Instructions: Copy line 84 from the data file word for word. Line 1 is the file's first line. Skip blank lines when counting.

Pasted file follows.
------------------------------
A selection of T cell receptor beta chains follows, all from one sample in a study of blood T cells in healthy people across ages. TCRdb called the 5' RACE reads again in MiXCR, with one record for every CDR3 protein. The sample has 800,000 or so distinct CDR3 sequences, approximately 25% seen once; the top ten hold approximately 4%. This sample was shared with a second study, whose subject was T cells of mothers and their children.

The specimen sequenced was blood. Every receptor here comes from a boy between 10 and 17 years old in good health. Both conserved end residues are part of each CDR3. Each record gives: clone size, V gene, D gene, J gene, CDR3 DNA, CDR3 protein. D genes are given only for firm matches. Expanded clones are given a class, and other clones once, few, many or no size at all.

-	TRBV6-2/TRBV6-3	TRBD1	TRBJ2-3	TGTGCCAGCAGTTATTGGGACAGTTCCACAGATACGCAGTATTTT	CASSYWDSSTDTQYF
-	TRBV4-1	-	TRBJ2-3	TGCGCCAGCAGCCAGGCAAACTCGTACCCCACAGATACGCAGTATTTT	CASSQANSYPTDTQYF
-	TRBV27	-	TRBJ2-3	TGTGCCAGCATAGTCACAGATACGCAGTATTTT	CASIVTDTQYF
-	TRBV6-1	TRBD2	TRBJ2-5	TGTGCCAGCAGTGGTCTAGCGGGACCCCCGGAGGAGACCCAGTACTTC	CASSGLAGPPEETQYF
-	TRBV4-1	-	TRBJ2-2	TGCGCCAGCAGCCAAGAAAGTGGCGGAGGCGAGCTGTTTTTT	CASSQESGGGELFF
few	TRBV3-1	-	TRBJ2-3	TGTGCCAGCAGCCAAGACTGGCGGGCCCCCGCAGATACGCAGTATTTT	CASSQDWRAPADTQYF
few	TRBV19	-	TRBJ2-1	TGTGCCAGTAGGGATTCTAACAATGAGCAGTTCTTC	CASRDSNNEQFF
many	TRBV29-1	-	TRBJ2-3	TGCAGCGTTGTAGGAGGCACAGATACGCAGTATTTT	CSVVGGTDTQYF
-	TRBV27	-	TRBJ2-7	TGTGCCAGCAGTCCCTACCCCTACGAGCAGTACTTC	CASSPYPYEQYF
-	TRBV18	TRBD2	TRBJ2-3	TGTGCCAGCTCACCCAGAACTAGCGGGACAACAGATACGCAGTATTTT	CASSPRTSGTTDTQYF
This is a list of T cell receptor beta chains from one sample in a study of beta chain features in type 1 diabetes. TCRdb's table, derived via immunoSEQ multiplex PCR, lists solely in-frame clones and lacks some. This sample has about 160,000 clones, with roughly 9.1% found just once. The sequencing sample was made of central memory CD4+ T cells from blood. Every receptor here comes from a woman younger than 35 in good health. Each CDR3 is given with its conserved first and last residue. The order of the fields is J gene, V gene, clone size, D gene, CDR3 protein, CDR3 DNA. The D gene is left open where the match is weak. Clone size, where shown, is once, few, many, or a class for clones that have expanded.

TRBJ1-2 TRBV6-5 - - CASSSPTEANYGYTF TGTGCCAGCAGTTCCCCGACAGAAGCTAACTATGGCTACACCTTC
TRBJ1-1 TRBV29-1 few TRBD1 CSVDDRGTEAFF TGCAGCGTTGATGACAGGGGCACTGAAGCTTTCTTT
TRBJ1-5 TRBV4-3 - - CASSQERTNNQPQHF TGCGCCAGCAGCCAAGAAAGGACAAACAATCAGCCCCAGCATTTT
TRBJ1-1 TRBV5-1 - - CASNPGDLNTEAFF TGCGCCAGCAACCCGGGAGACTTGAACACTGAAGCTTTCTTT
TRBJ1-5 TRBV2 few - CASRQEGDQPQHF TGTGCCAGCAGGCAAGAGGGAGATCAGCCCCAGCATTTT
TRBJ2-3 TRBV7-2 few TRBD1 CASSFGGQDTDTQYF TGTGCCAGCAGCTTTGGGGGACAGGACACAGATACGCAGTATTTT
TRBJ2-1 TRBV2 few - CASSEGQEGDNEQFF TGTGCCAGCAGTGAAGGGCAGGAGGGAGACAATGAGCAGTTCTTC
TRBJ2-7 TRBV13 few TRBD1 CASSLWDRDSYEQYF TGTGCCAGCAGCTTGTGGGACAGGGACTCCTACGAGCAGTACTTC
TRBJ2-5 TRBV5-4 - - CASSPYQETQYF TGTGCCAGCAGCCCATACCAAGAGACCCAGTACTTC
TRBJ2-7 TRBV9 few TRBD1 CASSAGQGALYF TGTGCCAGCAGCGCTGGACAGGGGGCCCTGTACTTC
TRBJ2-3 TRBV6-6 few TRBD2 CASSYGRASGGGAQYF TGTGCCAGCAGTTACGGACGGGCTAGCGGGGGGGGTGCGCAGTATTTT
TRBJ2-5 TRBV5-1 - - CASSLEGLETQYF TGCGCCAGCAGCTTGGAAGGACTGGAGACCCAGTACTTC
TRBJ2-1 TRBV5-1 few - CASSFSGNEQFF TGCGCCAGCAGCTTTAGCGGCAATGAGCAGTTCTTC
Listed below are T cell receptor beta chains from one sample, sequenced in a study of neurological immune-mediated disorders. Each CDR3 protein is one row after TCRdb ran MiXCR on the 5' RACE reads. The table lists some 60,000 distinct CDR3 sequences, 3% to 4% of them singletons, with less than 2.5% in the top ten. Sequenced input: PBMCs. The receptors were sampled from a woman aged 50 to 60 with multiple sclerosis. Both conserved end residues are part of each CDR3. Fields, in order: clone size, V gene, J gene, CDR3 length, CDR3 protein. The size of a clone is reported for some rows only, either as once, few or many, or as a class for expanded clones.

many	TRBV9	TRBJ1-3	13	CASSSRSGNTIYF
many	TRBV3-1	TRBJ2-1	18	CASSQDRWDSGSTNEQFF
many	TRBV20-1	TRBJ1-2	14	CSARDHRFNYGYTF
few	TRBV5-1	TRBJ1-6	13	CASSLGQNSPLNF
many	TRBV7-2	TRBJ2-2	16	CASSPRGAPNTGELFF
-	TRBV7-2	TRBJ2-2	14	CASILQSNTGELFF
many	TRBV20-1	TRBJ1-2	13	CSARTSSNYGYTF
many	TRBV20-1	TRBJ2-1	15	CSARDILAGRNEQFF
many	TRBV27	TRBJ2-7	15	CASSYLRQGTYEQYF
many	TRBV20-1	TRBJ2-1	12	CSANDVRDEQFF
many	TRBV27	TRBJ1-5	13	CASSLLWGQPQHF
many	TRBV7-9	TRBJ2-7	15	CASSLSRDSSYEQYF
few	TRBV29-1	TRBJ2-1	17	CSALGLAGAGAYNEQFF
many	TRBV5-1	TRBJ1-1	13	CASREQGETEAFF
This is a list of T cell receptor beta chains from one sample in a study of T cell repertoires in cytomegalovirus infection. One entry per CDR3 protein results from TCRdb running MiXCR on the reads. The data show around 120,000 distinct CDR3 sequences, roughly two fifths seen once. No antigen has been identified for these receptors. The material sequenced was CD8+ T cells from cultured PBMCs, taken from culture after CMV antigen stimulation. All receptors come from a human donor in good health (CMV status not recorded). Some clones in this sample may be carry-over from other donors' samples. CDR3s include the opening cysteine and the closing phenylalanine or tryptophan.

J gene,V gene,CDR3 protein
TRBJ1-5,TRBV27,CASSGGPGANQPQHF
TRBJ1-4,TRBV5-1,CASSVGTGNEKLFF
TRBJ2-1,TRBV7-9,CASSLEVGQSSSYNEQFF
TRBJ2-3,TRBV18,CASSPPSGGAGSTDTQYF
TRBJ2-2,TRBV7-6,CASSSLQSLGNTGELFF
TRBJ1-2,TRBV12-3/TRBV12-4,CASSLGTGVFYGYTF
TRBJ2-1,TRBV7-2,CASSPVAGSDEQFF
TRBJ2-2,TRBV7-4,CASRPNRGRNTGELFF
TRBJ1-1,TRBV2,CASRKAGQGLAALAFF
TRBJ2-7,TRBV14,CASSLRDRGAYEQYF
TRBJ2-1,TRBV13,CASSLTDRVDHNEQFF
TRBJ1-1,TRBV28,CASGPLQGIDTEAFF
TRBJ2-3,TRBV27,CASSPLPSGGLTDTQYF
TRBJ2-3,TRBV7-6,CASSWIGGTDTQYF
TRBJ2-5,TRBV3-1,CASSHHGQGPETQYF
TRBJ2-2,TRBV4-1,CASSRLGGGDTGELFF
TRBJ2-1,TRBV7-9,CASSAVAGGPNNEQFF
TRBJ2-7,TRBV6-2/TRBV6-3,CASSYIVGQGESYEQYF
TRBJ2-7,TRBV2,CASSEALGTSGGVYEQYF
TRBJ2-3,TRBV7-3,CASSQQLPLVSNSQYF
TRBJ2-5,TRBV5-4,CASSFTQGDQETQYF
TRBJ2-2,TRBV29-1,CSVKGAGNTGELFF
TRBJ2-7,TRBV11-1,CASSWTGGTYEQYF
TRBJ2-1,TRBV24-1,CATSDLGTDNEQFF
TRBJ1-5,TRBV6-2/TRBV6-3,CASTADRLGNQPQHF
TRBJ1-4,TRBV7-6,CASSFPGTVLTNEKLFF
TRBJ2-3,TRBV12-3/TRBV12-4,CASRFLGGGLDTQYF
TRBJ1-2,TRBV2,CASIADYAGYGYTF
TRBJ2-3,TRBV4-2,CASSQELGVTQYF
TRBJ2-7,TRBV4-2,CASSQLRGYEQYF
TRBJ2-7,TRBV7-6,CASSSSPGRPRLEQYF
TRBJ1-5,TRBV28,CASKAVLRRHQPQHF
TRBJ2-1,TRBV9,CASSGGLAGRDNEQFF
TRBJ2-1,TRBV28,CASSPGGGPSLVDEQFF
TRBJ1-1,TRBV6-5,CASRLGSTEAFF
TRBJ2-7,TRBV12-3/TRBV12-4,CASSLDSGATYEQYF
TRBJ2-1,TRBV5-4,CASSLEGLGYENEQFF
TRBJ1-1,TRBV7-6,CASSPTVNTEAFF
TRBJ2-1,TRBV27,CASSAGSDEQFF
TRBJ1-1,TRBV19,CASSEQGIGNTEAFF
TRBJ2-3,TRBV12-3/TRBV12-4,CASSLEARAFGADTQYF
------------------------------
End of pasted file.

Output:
TRBJ2-3,TRBV12-3/TRBV12-4,CASSLEARAFGADTQYF